Just as important as simply looking at where the winners came from is to watch the races back and to see what parts of the course were explored and where on the track the placed horses were. In 2019 they came middle to near side in the ‘Challenge Cup’ and near side seemed to dominate. In a 5f handicap later on in that card they explored the same part of the track and although stalls 1 and 3 both placed, they actually passed the line on the same part of the track (near side) that Kynren won on earlier that day.

Although this is only two races worth of evidence, it does suggest two things. The first is that there seemed to be an advantage to racing near side (high numbers). The second is that without massive, 30 runner fields at this meeting the lower drawn numbers are still able to get over and race on the better ground. So whilst a high draw might be an advantage of some sort again this year, it doesn’t mean you can rule out the low numbers.

What about other recent years? In 2018 high numbers dominated the Challenge Cup but the winner largely raced in the middle of the pack and there didn’t seem as much of an advantage as the placed stall numbers would suggest. There was also a big field that year in the 7f listed race and again the winner came down the middle.

In 2017 the winners were coming middle to far side but then in 2016 they were coming middle or near side.

The overall point here with the draw at this meeting is that if there is a draw bias it’s not the easiest to predict and if you can predict it’s almost certainly not as strong a draw bias as you often see earlier in the season, partly because the field sizes as smaller.

If I could pick the ‘perfect’ draw here I’d probably go for something just on the high side of middle as it’s almost certain you’ll have an excellent chance of winning from there, if good enough. I’d prefer not to be drawn very low but I wouldn’t rule anything out solely because of it.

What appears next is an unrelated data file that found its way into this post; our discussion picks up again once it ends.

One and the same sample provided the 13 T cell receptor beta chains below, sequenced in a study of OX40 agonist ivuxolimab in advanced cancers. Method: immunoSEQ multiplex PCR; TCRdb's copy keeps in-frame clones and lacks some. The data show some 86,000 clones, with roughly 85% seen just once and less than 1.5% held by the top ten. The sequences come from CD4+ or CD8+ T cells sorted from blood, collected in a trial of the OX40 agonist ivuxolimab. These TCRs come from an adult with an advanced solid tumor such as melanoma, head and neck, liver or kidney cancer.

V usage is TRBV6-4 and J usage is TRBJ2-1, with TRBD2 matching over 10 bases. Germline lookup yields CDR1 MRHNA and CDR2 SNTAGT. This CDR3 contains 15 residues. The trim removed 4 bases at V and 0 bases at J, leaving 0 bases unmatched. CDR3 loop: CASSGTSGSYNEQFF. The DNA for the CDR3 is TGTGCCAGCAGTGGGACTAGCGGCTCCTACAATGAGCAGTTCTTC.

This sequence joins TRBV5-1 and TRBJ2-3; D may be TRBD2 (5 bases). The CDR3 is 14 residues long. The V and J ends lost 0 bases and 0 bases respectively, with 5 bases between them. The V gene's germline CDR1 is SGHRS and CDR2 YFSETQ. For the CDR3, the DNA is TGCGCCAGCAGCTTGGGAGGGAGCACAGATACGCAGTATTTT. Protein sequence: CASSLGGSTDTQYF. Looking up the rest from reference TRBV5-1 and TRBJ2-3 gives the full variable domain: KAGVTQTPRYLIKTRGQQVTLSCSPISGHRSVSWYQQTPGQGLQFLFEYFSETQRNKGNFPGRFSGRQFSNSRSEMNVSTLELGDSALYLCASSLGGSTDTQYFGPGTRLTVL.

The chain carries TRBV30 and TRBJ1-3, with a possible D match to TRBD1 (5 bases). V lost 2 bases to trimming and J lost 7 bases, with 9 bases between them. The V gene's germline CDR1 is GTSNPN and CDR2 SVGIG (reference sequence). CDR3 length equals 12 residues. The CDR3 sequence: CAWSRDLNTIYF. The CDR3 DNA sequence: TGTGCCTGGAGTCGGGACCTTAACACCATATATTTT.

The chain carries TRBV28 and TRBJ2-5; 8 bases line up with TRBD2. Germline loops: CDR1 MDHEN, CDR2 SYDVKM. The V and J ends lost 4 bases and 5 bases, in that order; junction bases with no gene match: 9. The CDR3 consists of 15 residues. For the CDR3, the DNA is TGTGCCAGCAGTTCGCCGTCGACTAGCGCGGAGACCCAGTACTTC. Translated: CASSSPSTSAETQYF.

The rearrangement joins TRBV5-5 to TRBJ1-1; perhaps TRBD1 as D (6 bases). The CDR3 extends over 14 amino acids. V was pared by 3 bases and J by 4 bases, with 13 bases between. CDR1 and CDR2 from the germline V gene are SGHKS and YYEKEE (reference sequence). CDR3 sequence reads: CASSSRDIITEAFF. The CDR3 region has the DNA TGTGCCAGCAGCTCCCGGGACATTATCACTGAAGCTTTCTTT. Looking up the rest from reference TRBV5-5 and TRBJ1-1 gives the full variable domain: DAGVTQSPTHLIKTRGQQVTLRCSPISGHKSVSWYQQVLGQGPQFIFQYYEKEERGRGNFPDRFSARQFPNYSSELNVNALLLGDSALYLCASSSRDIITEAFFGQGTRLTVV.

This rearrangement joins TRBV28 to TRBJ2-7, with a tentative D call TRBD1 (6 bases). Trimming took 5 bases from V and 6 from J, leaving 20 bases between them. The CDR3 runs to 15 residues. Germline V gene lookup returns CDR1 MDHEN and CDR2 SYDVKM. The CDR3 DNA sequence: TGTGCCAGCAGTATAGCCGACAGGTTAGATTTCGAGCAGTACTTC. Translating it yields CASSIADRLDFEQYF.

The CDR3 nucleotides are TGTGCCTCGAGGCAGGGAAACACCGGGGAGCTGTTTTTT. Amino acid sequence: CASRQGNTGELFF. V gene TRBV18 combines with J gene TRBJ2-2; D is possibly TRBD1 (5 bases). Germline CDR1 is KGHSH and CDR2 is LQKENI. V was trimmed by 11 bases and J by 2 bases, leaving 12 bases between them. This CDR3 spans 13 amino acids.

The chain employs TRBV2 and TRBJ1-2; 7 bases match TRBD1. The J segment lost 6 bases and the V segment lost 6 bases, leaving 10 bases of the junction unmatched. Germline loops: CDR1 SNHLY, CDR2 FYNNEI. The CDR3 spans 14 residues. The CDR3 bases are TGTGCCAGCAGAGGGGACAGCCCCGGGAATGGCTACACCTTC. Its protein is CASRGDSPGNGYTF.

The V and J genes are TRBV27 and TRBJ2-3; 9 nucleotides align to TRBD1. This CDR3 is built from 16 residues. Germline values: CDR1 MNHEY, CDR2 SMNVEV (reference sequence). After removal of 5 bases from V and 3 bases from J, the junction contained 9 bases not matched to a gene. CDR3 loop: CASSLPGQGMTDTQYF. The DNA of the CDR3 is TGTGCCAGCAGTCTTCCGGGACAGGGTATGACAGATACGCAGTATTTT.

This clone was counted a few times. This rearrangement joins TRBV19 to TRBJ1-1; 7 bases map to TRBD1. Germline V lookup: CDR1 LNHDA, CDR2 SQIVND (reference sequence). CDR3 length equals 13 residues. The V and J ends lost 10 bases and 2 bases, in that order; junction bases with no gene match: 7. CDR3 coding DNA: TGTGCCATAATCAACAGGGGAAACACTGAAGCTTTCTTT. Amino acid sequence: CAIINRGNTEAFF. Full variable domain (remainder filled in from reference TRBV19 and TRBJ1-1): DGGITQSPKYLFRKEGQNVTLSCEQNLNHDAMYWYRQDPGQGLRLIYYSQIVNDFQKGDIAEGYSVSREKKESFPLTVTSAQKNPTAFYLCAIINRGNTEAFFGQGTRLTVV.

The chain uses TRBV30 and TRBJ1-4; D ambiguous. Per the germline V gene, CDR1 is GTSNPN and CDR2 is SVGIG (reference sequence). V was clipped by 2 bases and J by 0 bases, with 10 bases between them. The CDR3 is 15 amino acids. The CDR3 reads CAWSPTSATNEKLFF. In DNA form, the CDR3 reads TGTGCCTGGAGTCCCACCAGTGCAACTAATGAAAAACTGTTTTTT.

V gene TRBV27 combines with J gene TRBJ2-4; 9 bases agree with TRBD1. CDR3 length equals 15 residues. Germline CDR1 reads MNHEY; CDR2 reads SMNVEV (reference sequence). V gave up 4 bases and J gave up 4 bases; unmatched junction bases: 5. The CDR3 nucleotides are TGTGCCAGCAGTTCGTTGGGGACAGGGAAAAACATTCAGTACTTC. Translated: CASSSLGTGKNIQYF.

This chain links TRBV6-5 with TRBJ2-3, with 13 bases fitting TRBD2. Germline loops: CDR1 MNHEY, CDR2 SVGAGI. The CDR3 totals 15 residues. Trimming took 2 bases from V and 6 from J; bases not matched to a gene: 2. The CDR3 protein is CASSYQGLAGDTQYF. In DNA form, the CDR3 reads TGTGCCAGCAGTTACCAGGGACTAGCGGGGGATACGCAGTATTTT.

Challenge Cup 2021 Thoughts

First of all, a note on the ground/weather. Judging by the weather forecast the ground will be just on the soft side of good when racing on Friday finishes and the ground come race time on Saturday (3.50pm) depends very much on how early the heavy rain comes. At the time of writing heavy rain is forecast to hit the course an hour or two before this race. If it comes earlier than that the ground will almost certainly be soft, or if the rain is delayed this could be run on something closer to good to soft.

So it might be an idea to hold your bets unless your bet has no fears on anything the soft side of good.

Ascot is generally a fair course in terms of pace and the most important thing to consider is the individual pace setup in each race.

There really isn’t a lot of likely pace in this race which is automatically going to draw me towards something that likes to race prominently and something that is a bit more speed over stamina.